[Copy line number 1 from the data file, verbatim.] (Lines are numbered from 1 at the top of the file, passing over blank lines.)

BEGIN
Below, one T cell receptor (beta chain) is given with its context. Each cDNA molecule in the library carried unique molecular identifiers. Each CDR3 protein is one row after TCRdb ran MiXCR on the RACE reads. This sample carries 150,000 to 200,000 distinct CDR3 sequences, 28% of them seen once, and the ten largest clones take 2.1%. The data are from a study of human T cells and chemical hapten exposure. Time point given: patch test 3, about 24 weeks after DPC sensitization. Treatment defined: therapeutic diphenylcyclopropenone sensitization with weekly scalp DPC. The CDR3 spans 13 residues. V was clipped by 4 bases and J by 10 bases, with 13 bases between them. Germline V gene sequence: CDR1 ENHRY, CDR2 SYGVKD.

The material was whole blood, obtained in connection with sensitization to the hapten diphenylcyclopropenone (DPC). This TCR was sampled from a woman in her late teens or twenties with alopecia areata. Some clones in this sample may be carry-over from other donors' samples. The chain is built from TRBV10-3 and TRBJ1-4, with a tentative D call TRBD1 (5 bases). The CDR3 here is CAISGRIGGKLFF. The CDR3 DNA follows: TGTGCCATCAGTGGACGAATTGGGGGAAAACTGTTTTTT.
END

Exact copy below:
Below, one T cell receptor (beta chain) is given with its context. Each cDNA molecule in the library carried unique molecular identifiers. Each CDR3 protein is one row after TCRdb ran MiXCR on the RACE reads. This sample carries 150,000 to 200,000 distinct CDR3 sequences, 28% of them seen once, and the ten largest clones take 2.1%. The data are from a study of human T cells and chemical hapten exposure. Time point given: patch test 3, about 24 weeks after DPC sensitization. Treatment defined: therapeutic diphenylcyclopropenone sensitization with weekly scalp DPC. The CDR3 spans 13 residues. V was clipped by 4 bases and J by 10 bases, with 13 bases between them. Germline V gene sequence: CDR1 ENHRY, CDR2 SYGVKD.